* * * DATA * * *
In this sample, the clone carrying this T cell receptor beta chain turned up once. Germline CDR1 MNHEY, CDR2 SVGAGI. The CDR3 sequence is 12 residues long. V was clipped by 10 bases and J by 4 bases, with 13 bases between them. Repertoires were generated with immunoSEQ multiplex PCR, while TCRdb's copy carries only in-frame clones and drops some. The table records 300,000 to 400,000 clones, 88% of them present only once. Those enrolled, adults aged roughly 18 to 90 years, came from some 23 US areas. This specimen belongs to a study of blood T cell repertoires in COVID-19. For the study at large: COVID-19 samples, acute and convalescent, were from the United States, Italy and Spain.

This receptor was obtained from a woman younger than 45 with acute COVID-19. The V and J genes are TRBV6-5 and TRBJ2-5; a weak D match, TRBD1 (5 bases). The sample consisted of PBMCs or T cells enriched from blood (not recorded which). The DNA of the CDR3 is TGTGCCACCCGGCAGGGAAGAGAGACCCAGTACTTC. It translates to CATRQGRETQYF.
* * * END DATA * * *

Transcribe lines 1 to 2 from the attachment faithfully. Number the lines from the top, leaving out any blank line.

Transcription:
In this sample, the clone carrying this T cell receptor beta chain turned up once. Germline CDR1 MNHEY, CDR2 SVGAGI. The CDR3 sequence is 12 residues long. V was clipped by 10 bases and J by 4 bases, with 13 bases between them. Repertoires were generated with immunoSEQ multiplex PCR, while TCRdb's copy carries only in-frame clones and drops some. The table records 300,000 to 400,000 clones, 88% of them present only once. Those enrolled, adults aged roughly 18 to 90 years, came from some 23 US areas. This specimen belongs to a study of blood T cell repertoires in COVID-19. For the study at large: COVID-19 samples, acute and convalescent, were from the United States, Italy and Spain.

This receptor was obtained from a woman younger than 45 with acute COVID-19. The V and J genes are TRBV6-5 and TRBJ2-5; a weak D match, TRBD1 (5 bases). The sample consisted of PBMCs or T cells enriched from blood (not recorded which). The DNA of the CDR3 is TGTGCCACCCGGCAGGGAAGAGAGACCCAGTACTTC. It translates to CATRQGRETQYF.